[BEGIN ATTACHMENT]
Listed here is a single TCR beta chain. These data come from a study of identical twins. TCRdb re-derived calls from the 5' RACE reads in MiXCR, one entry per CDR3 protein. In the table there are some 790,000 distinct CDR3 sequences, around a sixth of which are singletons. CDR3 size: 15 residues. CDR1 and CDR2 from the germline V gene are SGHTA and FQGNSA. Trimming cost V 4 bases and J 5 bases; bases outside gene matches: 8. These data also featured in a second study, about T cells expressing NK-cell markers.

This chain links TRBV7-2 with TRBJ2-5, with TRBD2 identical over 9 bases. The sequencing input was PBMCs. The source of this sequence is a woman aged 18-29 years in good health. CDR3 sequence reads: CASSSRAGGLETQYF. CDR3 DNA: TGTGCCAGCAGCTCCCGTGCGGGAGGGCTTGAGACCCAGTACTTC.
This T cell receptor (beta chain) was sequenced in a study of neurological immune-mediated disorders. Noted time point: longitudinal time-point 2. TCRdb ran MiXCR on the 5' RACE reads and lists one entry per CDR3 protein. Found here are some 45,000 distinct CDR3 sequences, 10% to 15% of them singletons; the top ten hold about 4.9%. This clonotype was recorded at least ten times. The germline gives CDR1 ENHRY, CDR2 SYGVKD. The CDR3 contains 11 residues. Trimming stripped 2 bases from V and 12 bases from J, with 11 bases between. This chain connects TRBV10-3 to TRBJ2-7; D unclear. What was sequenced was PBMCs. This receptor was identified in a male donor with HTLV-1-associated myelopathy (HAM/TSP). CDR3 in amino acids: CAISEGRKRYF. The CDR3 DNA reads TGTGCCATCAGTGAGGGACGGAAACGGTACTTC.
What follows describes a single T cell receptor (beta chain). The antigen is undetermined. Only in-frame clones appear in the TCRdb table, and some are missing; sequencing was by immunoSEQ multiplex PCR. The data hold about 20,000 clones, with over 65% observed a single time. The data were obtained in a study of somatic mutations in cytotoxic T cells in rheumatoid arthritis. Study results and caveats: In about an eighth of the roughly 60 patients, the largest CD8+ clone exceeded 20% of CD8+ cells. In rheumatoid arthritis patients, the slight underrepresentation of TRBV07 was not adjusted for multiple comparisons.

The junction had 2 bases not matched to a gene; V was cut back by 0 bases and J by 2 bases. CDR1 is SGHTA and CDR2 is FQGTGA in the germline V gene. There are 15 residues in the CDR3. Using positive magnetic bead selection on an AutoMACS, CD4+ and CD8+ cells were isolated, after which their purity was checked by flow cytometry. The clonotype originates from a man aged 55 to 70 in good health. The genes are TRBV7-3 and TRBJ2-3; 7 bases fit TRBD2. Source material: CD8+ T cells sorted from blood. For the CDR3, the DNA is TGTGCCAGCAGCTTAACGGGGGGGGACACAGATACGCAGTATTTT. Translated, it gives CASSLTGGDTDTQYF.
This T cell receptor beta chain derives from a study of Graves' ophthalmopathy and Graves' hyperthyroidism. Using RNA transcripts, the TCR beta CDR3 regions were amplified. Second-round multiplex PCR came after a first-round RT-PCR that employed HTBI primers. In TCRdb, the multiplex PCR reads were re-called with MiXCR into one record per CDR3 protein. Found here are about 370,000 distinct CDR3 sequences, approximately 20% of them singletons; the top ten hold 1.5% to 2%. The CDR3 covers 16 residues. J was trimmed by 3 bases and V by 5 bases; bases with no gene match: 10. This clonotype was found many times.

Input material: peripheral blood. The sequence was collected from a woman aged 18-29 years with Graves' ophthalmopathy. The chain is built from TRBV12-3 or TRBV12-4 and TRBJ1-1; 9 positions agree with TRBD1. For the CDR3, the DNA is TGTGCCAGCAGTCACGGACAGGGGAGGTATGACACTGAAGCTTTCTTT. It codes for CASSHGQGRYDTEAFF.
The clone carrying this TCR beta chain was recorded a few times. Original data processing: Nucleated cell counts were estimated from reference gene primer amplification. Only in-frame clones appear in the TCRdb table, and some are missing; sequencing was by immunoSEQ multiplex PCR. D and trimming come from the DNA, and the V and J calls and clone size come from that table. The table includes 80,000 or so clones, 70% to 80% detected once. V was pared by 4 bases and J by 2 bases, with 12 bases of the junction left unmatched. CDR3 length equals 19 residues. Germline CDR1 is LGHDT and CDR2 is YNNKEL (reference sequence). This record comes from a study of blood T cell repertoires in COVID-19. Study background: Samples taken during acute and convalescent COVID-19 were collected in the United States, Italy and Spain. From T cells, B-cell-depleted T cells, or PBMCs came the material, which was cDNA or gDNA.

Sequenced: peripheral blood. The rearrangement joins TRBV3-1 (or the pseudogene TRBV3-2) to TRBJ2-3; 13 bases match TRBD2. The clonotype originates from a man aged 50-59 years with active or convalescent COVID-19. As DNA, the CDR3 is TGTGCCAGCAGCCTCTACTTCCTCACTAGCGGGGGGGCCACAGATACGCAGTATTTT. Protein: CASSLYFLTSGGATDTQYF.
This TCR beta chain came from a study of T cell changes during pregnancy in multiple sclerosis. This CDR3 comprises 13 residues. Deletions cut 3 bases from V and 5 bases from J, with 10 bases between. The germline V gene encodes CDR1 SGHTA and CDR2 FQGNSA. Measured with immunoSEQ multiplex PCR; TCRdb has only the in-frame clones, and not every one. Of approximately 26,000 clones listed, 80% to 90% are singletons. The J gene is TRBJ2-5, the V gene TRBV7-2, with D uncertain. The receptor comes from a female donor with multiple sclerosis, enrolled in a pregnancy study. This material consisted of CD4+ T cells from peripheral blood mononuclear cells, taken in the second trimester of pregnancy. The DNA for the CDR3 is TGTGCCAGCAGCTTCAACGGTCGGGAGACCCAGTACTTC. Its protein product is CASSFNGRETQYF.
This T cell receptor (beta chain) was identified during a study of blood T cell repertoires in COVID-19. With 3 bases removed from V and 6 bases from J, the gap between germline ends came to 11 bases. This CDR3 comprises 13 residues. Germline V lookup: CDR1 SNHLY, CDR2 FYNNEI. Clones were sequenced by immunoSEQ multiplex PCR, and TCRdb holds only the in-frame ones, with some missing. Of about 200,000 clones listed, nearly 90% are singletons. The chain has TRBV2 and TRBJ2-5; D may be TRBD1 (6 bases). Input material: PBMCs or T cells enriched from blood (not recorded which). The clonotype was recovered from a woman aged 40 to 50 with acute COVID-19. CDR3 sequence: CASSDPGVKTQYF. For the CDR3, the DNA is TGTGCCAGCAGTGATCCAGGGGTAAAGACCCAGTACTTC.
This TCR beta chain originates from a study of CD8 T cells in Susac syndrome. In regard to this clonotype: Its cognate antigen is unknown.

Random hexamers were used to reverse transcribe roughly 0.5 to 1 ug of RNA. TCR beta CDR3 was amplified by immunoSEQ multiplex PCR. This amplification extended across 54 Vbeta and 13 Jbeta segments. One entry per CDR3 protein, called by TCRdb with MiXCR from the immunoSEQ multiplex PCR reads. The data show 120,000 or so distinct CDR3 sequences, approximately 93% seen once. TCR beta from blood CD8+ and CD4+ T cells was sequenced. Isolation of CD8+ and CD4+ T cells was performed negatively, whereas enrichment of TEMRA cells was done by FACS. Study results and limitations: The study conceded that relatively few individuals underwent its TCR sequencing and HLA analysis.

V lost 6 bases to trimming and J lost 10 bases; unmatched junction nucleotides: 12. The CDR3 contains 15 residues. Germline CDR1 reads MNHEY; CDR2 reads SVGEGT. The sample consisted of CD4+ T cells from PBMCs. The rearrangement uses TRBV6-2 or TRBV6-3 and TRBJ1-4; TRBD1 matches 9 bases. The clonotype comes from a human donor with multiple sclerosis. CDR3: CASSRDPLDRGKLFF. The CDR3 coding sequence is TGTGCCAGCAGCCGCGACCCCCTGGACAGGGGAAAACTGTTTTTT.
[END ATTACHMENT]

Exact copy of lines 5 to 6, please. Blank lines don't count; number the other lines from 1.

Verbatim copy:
The junction had 2 bases not matched to a gene; V was cut back by 0 bases and J by 2 bases. CDR1 is SGHTA and CDR2 is FQGTGA in the germline V gene. There are 15 residues in the CDR3. Using positive magnetic bead selection on an AutoMACS, CD4+ and CD8+ cells were isolated, after which their purity was checked by flow cytometry. The clonotype originates from a man aged 55 to 70 in good health. The genes are TRBV7-3 and TRBJ2-3; 7 bases fit TRBD2. Source material: CD8+ T cells sorted from blood. For the CDR3, the DNA is TGTGCCAGCAGCTTAACGGGGGGGGACACAGATACGCAGTATTTT. Translated, it gives CASSLTGGDTDTQYF.
This T cell receptor beta chain derives from a study of Graves' ophthalmopathy and Graves' hyperthyroidism. Using RNA transcripts, the TCR beta CDR3 regions were amplified. Second-round multiplex PCR came after a first-round RT-PCR that employed HTBI primers. In TCRdb, the multiplex PCR reads were re-called with MiXCR into one record per CDR3 protein. Found here are about 370,000 distinct CDR3 sequences, approximately 20% of them singletons; the top ten hold 1.5% to 2%. The CDR3 covers 16 residues. J was trimmed by 3 bases and V by 5 bases; bases with no gene match: 10. This clonotype was found many times.